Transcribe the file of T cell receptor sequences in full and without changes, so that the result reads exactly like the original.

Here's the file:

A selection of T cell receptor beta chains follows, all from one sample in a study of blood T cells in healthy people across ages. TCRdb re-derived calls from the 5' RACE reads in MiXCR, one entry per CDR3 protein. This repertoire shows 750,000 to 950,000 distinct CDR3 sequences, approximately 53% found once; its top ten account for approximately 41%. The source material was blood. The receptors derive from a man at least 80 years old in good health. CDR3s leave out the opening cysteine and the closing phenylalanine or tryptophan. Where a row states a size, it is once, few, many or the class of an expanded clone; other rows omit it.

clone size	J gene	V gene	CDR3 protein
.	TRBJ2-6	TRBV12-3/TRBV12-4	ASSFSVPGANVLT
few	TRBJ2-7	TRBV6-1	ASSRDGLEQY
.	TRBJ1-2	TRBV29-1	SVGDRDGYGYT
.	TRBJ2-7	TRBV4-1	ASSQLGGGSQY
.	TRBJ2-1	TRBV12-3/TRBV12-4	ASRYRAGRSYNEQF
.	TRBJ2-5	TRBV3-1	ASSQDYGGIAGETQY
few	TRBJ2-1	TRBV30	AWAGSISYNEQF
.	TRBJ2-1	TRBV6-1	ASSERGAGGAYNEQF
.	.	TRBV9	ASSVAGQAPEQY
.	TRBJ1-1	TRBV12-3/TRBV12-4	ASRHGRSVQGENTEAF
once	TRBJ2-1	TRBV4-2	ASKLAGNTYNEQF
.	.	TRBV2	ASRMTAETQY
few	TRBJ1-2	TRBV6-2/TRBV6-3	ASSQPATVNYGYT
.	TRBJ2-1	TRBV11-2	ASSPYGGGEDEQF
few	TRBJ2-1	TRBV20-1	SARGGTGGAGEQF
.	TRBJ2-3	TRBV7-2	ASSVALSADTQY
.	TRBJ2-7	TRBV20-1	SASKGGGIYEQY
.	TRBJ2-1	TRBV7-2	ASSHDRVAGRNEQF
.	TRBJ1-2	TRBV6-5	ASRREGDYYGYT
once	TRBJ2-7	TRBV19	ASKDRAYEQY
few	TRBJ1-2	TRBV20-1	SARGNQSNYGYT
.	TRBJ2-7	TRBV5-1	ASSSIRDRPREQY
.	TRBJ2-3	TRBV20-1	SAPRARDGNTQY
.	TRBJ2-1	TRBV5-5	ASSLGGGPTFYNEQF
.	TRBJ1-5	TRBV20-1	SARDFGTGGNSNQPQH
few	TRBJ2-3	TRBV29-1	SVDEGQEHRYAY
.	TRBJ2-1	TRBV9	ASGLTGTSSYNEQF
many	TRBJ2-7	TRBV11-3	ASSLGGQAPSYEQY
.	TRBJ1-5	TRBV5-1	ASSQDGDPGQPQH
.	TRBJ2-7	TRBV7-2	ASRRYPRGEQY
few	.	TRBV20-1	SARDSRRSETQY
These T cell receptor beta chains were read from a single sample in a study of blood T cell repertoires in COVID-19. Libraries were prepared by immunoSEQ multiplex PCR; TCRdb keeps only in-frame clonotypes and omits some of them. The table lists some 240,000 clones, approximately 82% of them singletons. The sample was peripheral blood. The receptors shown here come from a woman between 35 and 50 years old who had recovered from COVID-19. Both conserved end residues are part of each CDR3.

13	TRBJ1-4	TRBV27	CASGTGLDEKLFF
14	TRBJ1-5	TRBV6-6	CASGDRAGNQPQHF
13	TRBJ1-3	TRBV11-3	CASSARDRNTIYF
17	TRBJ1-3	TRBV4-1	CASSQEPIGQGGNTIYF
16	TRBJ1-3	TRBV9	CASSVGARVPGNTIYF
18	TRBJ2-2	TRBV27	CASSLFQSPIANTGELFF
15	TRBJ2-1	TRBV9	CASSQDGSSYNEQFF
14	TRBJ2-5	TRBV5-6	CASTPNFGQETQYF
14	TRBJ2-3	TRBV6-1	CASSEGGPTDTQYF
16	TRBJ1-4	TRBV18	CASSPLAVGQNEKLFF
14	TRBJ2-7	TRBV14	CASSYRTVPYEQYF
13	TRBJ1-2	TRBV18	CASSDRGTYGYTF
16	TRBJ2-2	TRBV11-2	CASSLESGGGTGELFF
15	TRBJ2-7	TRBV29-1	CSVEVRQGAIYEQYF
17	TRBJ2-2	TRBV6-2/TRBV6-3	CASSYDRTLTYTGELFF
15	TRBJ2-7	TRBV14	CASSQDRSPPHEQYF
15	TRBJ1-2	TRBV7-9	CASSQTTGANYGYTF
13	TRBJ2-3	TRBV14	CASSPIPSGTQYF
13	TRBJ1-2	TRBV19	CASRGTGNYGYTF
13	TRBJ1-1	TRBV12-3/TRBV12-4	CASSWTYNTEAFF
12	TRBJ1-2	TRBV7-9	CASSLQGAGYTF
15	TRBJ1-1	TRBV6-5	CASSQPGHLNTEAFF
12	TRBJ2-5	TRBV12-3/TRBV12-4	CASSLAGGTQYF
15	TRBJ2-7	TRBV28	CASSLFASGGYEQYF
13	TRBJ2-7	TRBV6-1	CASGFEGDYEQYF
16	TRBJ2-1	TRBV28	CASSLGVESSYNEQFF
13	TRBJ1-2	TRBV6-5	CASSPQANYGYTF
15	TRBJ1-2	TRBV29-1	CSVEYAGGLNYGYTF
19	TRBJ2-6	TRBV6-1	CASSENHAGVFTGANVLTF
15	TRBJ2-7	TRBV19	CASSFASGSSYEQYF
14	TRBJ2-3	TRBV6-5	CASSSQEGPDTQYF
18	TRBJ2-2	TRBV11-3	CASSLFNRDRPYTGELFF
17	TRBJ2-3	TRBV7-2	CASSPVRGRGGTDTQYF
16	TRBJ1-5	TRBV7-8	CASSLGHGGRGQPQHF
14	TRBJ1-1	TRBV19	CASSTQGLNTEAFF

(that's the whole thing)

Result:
A selection of T cell receptor beta chains follows, all from one sample in a study of blood T cells in healthy people across ages. TCRdb re-derived calls from the 5' RACE reads in MiXCR, one entry per CDR3 protein. This repertoire shows 750,000 to 950,000 distinct CDR3 sequences, approximately 53% found once; its top ten account for approximately 41%. The source material was blood. The receptors derive from a man at least 80 years old in good health. CDR3s leave out the opening cysteine and the closing phenylalanine or tryptophan. Where a row states a size, it is once, few, many or the class of an expanded clone; other rows omit it.

clone size	J gene	V gene	CDR3 protein
.	TRBJ2-6	TRBV12-3/TRBV12-4	ASSFSVPGANVLT
few	TRBJ2-7	TRBV6-1	ASSRDGLEQY
.	TRBJ1-2	TRBV29-1	SVGDRDGYGYT
.	TRBJ2-7	TRBV4-1	ASSQLGGGSQY
.	TRBJ2-1	TRBV12-3/TRBV12-4	ASRYRAGRSYNEQF
.	TRBJ2-5	TRBV3-1	ASSQDYGGIAGETQY
few	TRBJ2-1	TRBV30	AWAGSISYNEQF
.	TRBJ2-1	TRBV6-1	ASSERGAGGAYNEQF
.	.	TRBV9	ASSVAGQAPEQY
.	TRBJ1-1	TRBV12-3/TRBV12-4	ASRHGRSVQGENTEAF
once	TRBJ2-1	TRBV4-2	ASKLAGNTYNEQF
.	.	TRBV2	ASRMTAETQY
few	TRBJ1-2	TRBV6-2/TRBV6-3	ASSQPATVNYGYT
.	TRBJ2-1	TRBV11-2	ASSPYGGGEDEQF
few	TRBJ2-1	TRBV20-1	SARGGTGGAGEQF
.	TRBJ2-3	TRBV7-2	ASSVALSADTQY
.	TRBJ2-7	TRBV20-1	SASKGGGIYEQY
.	TRBJ2-1	TRBV7-2	ASSHDRVAGRNEQF
.	TRBJ1-2	TRBV6-5	ASRREGDYYGYT
once	TRBJ2-7	TRBV19	ASKDRAYEQY
few	TRBJ1-2	TRBV20-1	SARGNQSNYGYT
.	TRBJ2-7	TRBV5-1	ASSSIRDRPREQY
.	TRBJ2-3	TRBV20-1	SAPRARDGNTQY
.	TRBJ2-1	TRBV5-5	ASSLGGGPTFYNEQF
.	TRBJ1-5	TRBV20-1	SARDFGTGGNSNQPQH
few	TRBJ2-3	TRBV29-1	SVDEGQEHRYAY
.	TRBJ2-1	TRBV9	ASGLTGTSSYNEQF
many	TRBJ2-7	TRBV11-3	ASSLGGQAPSYEQY
.	TRBJ1-5	TRBV5-1	ASSQDGDPGQPQH
.	TRBJ2-7	TRBV7-2	ASRRYPRGEQY
few	.	TRBV20-1	SARDSRRSETQY
These T cell receptor beta chains were read from a single sample in a study of blood T cell repertoires in COVID-19. Libraries were prepared by immunoSEQ multiplex PCR; TCRdb keeps only in-frame clonotypes and omits some of them. The table lists some 240,000 clones, approximately 82% of them singletons. The sample was peripheral blood. The receptors shown here come from a woman between 35 and 50 years old who had recovered from COVID-19. Both conserved end residues are part of each CDR3.

13	TRBJ1-4	TRBV27	CASGTGLDEKLFF
14	TRBJ1-5	TRBV6-6	CASGDRAGNQPQHF
13	TRBJ1-3	TRBV11-3	CASSARDRNTIYF
17	TRBJ1-3	TRBV4-1	CASSQEPIGQGGNTIYF
16	TRBJ1-3	TRBV9	CASSVGARVPGNTIYF
18	TRBJ2-2	TRBV27	CASSLFQSPIANTGELFF
15	TRBJ2-1	TRBV9	CASSQDGSSYNEQFF
14	TRBJ2-5	TRBV5-6	CASTPNFGQETQYF
14	TRBJ2-3	TRBV6-1	CASSEGGPTDTQYF
16	TRBJ1-4	TRBV18	CASSPLAVGQNEKLFF
14	TRBJ2-7	TRBV14	CASSYRTVPYEQYF
13	TRBJ1-2	TRBV18	CASSDRGTYGYTF
16	TRBJ2-2	TRBV11-2	CASSLESGGGTGELFF
15	TRBJ2-7	TRBV29-1	CSVEVRQGAIYEQYF
17	TRBJ2-2	TRBV6-2/TRBV6-3	CASSYDRTLTYTGELFF
15	TRBJ2-7	TRBV14	CASSQDRSPPHEQYF
15	TRBJ1-2	TRBV7-9	CASSQTTGANYGYTF
13	TRBJ2-3	TRBV14	CASSPIPSGTQYF
13	TRBJ1-2	TRBV19	CASRGTGNYGYTF
13	TRBJ1-1	TRBV12-3/TRBV12-4	CASSWTYNTEAFF
12	TRBJ1-2	TRBV7-9	CASSLQGAGYTF
15	TRBJ1-1	TRBV6-5	CASSQPGHLNTEAFF
12	TRBJ2-5	TRBV12-3/TRBV12-4	CASSLAGGTQYF
15	TRBJ2-7	TRBV28	CASSLFASGGYEQYF
13	TRBJ2-7	TRBV6-1	CASGFEGDYEQYF
16	TRBJ2-1	TRBV28	CASSLGVESSYNEQFF
13	TRBJ1-2	TRBV6-5	CASSPQANYGYTF
15	TRBJ1-2	TRBV29-1	CSVEYAGGLNYGYTF
19	TRBJ2-6	TRBV6-1	CASSENHAGVFTGANVLTF
15	TRBJ2-7	TRBV19	CASSFASGSSYEQYF
14	TRBJ2-3	TRBV6-5	CASSSQEGPDTQYF
18	TRBJ2-2	TRBV11-3	CASSLFNRDRPYTGELFF
17	TRBJ2-3	TRBV7-2	CASSPVRGRGGTDTQYF
16	TRBJ1-5	TRBV7-8	CASSLGHGGRGQPQHF
14	TRBJ1-1	TRBV19	CASSTQGLNTEAFF